Secondly, prayer. Any renewal of faith communities will have to remember that we seek to be God’s church. Wise Sister Lent invites us to let go of our pet agendas and of our natural human assumption that our pet change in structures will be critical in building the Kingdom of Heaven! The whole Bible – as well as so much recent Church teaching – is clear that Christians are called to holiness in imitation of the all holy God. New systems without a changed heart are meaningless. Good intentions without grace risk serving human rather than divine priorities. The Tower of Babel was an exercise in human folly and not an example of human wisdom. It was in the desert that the Jews discovered the presence of the apparently absent God. Prayer during Lent can help us to discern God’s way forward – and edge us off our pet hobby horses and road maps. But are we ready to be opened up by prayer – and then give up our cherished priorities in order to let a greater wisdom into our lives?
Thirdly, there is almsgiving. One current narrative – popular with a particular sector of the commentariat – still encourages us to see the current financial strictures as part of a necessary but temporary blip on the glorious road to utopia through economic growth. Uncomfortable Brother Lent challenges political leaders and opinion formers to repent for the believing – and perpetuating – the lie that human beings are merely consumers rather than citizens, that owning more baubles makes us more human, and that vulgar displays of wealth are a sign of maturity rather than of childishness. Can we learn from the current debacle to promote a society where progress promotes cohesion and community – and doesn’t require us just to rejoin the troupe of clowns with colourful overblown egos and sad sweating faces behind the painted smiles? Can we prioritise whatever promotes rich humanity and not just promote life as a circus? Generous almsgiving might help us to seek salvation in solidarity and not just in self preservation.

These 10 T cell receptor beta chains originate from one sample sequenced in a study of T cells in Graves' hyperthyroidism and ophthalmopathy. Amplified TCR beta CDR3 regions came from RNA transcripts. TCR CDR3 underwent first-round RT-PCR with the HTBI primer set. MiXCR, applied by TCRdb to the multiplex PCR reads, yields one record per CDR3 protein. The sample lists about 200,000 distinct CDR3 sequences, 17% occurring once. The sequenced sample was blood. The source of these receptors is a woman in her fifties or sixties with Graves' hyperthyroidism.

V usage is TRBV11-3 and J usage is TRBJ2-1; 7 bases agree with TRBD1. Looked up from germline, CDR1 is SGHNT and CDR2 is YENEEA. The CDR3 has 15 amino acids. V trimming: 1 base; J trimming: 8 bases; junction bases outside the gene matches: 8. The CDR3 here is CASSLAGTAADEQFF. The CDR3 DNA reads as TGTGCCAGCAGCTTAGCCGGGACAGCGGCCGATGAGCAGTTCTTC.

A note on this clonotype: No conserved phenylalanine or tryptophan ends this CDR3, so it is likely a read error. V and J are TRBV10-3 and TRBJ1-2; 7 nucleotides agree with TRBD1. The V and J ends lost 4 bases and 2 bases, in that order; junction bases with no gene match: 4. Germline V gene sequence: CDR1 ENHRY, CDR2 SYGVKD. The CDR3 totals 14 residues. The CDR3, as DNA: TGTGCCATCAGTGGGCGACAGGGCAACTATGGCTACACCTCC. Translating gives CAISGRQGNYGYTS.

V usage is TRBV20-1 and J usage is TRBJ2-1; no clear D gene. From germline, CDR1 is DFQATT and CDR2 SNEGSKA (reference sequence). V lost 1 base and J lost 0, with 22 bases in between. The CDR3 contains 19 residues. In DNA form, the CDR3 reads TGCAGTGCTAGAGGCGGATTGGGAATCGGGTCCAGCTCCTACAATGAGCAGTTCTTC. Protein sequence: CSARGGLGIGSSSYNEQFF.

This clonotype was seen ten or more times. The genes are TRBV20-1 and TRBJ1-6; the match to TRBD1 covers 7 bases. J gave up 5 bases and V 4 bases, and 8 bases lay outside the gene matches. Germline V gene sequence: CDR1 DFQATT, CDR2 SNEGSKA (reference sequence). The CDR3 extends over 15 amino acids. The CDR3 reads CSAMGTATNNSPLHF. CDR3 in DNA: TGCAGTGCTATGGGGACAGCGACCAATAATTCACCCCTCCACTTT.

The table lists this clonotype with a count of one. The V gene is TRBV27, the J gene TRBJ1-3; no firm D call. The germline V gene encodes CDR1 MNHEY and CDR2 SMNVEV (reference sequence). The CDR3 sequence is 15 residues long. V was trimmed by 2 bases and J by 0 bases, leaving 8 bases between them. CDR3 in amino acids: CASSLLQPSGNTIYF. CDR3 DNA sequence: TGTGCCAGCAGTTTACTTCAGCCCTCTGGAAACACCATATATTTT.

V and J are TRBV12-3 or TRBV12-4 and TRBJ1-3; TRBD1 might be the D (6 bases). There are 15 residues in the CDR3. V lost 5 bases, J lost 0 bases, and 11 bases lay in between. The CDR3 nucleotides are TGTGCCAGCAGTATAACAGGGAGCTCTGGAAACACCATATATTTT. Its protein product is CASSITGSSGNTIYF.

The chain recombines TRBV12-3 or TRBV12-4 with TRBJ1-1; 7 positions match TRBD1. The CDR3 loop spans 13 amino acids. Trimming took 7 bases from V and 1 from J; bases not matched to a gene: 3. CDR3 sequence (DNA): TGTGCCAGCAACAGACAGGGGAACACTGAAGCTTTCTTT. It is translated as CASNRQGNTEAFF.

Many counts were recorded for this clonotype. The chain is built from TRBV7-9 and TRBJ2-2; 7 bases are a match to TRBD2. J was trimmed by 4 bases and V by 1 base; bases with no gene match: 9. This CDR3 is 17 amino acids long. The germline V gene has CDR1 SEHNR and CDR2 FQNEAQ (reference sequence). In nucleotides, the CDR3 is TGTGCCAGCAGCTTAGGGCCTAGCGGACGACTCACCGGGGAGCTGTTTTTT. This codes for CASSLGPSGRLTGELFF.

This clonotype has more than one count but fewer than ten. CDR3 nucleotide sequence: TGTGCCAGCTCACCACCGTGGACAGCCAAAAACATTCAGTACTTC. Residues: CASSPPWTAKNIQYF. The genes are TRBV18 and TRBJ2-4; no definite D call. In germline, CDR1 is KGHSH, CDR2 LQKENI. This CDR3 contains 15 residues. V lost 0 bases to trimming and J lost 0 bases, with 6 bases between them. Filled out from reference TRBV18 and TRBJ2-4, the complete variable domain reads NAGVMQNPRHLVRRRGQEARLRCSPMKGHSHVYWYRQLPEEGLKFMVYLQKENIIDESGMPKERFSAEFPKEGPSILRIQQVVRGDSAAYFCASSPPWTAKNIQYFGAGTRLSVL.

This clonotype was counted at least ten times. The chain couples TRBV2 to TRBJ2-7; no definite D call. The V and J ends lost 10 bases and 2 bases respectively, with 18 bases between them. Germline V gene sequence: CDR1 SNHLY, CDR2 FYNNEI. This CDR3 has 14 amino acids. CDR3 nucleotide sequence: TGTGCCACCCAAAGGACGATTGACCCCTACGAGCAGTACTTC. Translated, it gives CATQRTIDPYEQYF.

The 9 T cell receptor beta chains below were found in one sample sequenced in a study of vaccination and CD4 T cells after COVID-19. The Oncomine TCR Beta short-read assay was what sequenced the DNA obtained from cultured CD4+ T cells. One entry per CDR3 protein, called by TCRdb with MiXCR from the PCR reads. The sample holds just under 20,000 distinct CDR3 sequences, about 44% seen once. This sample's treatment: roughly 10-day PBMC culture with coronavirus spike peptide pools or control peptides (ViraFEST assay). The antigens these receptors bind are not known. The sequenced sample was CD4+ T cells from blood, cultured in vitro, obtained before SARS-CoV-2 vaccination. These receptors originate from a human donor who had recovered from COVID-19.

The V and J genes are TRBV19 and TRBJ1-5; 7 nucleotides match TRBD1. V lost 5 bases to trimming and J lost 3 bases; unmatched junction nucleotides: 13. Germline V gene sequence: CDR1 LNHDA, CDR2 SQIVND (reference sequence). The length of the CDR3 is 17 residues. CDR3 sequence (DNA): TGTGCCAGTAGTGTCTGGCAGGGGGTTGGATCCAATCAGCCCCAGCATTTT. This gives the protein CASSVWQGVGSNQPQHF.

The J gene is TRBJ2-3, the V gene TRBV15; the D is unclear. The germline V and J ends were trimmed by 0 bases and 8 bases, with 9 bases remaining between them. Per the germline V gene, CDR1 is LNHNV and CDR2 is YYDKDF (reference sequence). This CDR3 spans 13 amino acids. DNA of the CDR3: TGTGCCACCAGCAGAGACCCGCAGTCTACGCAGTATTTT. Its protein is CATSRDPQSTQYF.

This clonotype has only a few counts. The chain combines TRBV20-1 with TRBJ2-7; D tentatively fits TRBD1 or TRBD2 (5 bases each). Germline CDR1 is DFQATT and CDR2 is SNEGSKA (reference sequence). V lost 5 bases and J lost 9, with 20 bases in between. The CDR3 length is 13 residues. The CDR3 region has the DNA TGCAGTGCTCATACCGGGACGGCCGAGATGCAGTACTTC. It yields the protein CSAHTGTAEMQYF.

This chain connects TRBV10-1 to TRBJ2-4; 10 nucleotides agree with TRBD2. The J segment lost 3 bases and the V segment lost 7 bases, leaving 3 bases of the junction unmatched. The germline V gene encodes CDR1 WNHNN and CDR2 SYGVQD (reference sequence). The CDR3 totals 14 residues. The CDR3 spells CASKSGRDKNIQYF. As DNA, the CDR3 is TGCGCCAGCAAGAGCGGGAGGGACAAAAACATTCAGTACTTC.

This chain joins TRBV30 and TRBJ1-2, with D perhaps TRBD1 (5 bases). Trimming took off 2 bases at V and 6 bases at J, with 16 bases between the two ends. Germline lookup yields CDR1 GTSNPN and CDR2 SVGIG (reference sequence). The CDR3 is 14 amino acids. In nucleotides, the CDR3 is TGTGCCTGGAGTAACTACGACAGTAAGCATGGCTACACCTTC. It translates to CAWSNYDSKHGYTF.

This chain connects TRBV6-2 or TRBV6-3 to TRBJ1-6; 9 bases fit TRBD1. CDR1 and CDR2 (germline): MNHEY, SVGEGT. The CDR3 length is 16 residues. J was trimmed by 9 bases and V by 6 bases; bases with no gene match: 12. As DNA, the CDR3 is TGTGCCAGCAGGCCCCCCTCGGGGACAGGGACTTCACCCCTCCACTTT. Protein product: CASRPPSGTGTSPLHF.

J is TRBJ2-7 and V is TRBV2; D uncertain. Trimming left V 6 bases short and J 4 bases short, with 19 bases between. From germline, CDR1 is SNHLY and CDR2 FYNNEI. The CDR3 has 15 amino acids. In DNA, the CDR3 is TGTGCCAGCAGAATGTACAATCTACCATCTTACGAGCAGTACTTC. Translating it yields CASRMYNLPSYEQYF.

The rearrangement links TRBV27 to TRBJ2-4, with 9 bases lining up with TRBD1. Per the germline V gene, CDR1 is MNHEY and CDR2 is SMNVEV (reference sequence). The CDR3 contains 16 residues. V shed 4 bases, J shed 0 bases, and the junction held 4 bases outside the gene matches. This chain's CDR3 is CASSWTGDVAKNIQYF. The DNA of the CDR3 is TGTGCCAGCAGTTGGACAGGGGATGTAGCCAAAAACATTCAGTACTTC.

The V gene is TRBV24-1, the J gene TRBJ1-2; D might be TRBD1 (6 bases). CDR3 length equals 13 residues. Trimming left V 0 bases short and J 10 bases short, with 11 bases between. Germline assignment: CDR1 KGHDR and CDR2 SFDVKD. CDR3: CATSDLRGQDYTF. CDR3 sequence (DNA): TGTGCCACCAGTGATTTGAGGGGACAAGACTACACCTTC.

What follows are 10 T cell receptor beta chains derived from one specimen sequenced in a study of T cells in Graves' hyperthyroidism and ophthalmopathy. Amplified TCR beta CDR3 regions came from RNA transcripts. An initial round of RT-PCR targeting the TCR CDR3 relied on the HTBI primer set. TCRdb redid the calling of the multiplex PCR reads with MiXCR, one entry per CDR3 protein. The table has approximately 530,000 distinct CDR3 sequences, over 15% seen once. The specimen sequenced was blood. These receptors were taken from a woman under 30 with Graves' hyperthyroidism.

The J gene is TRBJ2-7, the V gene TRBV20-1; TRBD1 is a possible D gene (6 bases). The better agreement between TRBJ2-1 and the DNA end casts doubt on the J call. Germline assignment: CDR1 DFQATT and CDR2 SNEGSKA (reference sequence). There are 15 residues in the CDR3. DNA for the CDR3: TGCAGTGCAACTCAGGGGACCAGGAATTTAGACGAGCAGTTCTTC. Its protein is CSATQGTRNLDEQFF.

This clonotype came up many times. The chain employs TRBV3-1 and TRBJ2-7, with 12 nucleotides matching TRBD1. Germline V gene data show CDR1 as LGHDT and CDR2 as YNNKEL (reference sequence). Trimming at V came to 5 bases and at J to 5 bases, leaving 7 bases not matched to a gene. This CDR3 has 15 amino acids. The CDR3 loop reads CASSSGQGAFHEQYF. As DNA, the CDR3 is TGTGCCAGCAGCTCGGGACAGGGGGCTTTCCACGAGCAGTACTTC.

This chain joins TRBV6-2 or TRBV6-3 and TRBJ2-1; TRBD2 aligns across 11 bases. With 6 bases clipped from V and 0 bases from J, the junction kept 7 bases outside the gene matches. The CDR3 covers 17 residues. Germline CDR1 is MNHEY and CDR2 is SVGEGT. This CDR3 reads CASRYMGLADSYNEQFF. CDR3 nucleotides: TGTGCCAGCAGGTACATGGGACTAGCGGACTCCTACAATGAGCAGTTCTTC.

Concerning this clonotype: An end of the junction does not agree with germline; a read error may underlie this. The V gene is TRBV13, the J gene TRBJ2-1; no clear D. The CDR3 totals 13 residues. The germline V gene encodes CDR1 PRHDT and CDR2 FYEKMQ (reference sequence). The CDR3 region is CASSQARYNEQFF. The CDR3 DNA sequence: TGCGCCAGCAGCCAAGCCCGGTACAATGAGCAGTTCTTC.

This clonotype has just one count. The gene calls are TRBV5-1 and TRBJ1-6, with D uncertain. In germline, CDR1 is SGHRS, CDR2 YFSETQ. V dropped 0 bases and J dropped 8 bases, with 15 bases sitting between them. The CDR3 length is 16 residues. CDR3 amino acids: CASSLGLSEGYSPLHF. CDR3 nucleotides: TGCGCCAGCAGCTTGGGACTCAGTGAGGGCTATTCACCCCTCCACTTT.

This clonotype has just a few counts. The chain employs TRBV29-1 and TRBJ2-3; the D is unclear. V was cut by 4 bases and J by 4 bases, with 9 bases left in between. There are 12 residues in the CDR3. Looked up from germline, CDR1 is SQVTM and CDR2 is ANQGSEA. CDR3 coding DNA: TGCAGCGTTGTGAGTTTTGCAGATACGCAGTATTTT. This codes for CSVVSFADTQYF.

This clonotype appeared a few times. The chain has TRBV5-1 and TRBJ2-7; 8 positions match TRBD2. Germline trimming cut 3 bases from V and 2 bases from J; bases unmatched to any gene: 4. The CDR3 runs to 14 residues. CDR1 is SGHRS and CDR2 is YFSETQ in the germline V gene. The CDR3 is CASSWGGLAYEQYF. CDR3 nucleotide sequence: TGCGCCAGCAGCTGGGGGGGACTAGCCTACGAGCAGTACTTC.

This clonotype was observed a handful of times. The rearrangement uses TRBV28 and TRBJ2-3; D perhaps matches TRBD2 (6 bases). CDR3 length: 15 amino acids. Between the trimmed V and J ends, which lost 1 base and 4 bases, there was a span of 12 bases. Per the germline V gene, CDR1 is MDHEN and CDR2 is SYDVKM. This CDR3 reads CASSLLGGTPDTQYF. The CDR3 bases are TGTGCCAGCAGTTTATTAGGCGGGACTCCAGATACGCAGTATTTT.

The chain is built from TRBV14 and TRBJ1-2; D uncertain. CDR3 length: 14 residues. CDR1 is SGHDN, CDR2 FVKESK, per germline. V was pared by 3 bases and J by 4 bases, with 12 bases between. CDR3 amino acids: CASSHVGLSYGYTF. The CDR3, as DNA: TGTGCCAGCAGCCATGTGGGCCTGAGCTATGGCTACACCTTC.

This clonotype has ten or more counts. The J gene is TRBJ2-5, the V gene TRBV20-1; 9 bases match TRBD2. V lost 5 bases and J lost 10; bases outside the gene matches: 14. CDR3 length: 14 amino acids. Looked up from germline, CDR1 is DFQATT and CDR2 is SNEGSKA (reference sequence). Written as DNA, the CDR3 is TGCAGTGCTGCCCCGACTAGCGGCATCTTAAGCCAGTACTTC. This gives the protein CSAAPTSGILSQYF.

So I don’t believe that Lent is just a grim time for new resolutions and gritted teeth. It begins with ashes and purple. But already at its heart there is an invitation to believe that salvation and renewal are possible and promised – and not just a vague valiant cry of hopeless optimism. Lent is not a self-hating exercise in pain but a conviction that, by walking with grace, we can grow as individuals and as a society. Our individual and communal Calvary is not a despairing destination – but it is and unavoidable and necessary stage on the road to Resurrection.
And Lent is not so much just a season of the year but a season of the heart. Living simply is supposed to be a way of life and not just a way of slimming. Lent is an invitation to listen to our hearts and not just to bathroom scales. This season is a call to hear the cry of the poor above of the screech of advertisements. It is a God-given time which suggests that it is always better to be unhappy with the right questions, rather than to be happy with the wrong answers.
Bishop Donal McKeown is an Auxiliary Bishop of the diocese of Down and Connor and is Chairman of the Council for Vocations of the Irish Bishops’ Conference.